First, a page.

The pressure on salaries became important when agency co-founder Amil Gargano and three other top creatives at the agency left in 1991 to form a separate shop, Amil Gargano & Partners. The departure of the four-Mr. Gargano, Michael Tesch, Barry Greenspon and David Schneider-drained an enormous amount of talent out of the agency, talent that Mr. Luceno ultimately was unable to replace.

Mr. Gargano's departure probably was the most significant. Though he had relinquished CEO duties back in 1987, his presence gave Ally a strong link to its past.

"It was one of the great agencies of the '70s and '80s," said Brett Shevack, CEO of Partners & Shevack, New York.

Ally created some of the most memorable advertising from those decades, including mostly humorous work for FedEx, MCI Communications Corp. and Dunkin' Donuts.

Many of the ad industry's great creative names had trained under Mr. Gargano and Carl Ally, who had left the agency in 1984. They included Ed McCabe, Helayne Spivak, Martin Puris and Ralph Ammirati.

Advertising Age recognized Ally as 1981 Ad Agency of the Year, citing a 61% increase in billings that year and "some of the freshest, most arresting-and effective-advertising the industry has seen." Ad Age specifically cited such creations as the FedEx speed talker ("I-know-it's-perfect-Peter-that's-why-I-picked-Pittsburgh."), the early-rising Dunkin' Donuts baker ("Gotta make the doughnuts. Gotta make the doughnuts..... I bet the guys who make supermarket doughnuts are still in bed.") and the split-screen ads showing a rapidly clicking Bell meter and a much slower MCI meter.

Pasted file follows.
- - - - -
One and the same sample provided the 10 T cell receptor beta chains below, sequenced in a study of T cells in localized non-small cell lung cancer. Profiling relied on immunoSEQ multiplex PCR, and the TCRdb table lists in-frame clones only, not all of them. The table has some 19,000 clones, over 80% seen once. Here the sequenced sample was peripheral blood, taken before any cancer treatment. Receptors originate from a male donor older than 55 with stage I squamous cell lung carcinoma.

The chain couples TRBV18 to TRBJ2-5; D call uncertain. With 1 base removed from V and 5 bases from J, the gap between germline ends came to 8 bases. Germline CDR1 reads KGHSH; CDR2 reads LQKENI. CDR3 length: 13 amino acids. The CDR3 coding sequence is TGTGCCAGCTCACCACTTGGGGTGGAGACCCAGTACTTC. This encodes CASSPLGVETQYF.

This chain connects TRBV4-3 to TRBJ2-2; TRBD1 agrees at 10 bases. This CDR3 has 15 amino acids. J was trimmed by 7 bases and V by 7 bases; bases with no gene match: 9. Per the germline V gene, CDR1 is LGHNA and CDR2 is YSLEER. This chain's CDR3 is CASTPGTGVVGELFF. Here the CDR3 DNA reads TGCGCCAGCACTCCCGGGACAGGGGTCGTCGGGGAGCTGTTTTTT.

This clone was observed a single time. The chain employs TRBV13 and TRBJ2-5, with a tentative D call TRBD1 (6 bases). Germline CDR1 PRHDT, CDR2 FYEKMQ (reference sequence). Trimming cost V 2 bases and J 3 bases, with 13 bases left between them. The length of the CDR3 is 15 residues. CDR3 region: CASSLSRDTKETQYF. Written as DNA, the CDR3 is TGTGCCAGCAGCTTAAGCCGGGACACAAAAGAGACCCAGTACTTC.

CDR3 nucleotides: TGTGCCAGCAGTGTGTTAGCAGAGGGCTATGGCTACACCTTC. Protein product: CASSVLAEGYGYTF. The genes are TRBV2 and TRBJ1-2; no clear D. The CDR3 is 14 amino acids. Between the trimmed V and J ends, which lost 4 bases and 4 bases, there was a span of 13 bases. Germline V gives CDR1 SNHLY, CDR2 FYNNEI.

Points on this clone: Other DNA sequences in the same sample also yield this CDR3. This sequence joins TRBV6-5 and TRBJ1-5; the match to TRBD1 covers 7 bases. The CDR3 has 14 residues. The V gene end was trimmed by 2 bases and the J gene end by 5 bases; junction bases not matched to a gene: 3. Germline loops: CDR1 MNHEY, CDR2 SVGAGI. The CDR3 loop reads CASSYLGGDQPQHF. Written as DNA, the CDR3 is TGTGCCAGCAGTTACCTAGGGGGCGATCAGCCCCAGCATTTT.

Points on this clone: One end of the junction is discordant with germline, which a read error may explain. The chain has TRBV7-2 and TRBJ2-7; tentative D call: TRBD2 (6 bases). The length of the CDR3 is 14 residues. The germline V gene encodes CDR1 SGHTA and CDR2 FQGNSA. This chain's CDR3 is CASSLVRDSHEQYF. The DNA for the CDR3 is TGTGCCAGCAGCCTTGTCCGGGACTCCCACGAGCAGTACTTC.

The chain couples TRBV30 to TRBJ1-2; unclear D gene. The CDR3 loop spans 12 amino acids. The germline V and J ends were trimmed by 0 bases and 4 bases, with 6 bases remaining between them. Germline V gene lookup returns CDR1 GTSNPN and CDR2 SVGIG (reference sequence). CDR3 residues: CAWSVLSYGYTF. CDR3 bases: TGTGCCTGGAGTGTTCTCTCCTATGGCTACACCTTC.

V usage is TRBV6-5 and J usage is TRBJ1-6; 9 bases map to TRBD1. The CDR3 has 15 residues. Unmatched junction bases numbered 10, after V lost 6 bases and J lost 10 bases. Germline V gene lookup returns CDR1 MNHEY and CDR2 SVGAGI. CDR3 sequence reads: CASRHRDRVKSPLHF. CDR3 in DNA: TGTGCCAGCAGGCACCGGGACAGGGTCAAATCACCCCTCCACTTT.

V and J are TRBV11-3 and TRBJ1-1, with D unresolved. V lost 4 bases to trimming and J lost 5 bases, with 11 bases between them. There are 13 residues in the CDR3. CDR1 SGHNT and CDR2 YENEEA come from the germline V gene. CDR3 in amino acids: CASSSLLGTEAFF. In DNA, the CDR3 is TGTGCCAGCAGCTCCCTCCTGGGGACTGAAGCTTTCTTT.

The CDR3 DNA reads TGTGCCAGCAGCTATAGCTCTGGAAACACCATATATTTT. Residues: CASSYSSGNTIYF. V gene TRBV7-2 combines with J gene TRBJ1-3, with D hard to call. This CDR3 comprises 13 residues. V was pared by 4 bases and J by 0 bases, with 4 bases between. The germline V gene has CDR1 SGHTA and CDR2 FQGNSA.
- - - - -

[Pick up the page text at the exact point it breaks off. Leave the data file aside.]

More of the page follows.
The first big test in the post-Amil Gargano era came in '92, when Ally made the finals of the Mercedes-Benz of North America review. Ally had a long and storied history of auto accounts, having done memorable work for Volvo, Fiat and Saab. But this time, Ally was beaten by Scali, McCabe, Sloves, and employees knew it was a turning point.

"I said, `After this, we're not pitching Mercedes-Benz, we're pitching Bob's Sofa City,"' recalled George Tannenbaum, a former Ally creative now working at FCB Direct.

After that, Ally gradually became an also-ran.

"They were always on the long list," said Arthur Anderson, principal of Morgan, Anderson & Co., which helps clients conduct agency reviews. "The reason they got on was their creative legacy. But over time, the portfolio didn't represent the greatness that was in the brand name. Less and less, they made our short list."

When another car account, BMW of North America's $80 million in work, came up for review in 1993, Ally didn't make the finals, despite knowing the product through its work for the New York metro dealers association, BMW Tristate.

The year wasn't a total disaster, however, as Ally won General Nutrition Centers' media-only, $30 million account in September.

There were problems closer to home, though, as relationships with existing clients began to sour. Celestial Seasonings moved its $6 million account in the fall. A harder blow followed, with Pfizer removing $15 million to $20 million in Ben-Gay and Plax advertising.

Former Ally staffers lay much of the blame at the feet of Mr. Luceno. Interviews with eight former employees, most of whom have left in the past eight months, revealed that the CEO wasn't perceived as a manager with good people skills-he was not the kind of adman who could save a crumbling account.

Bob Taber, who left his job as senior VP-management director on the Dunkin' Donuts account in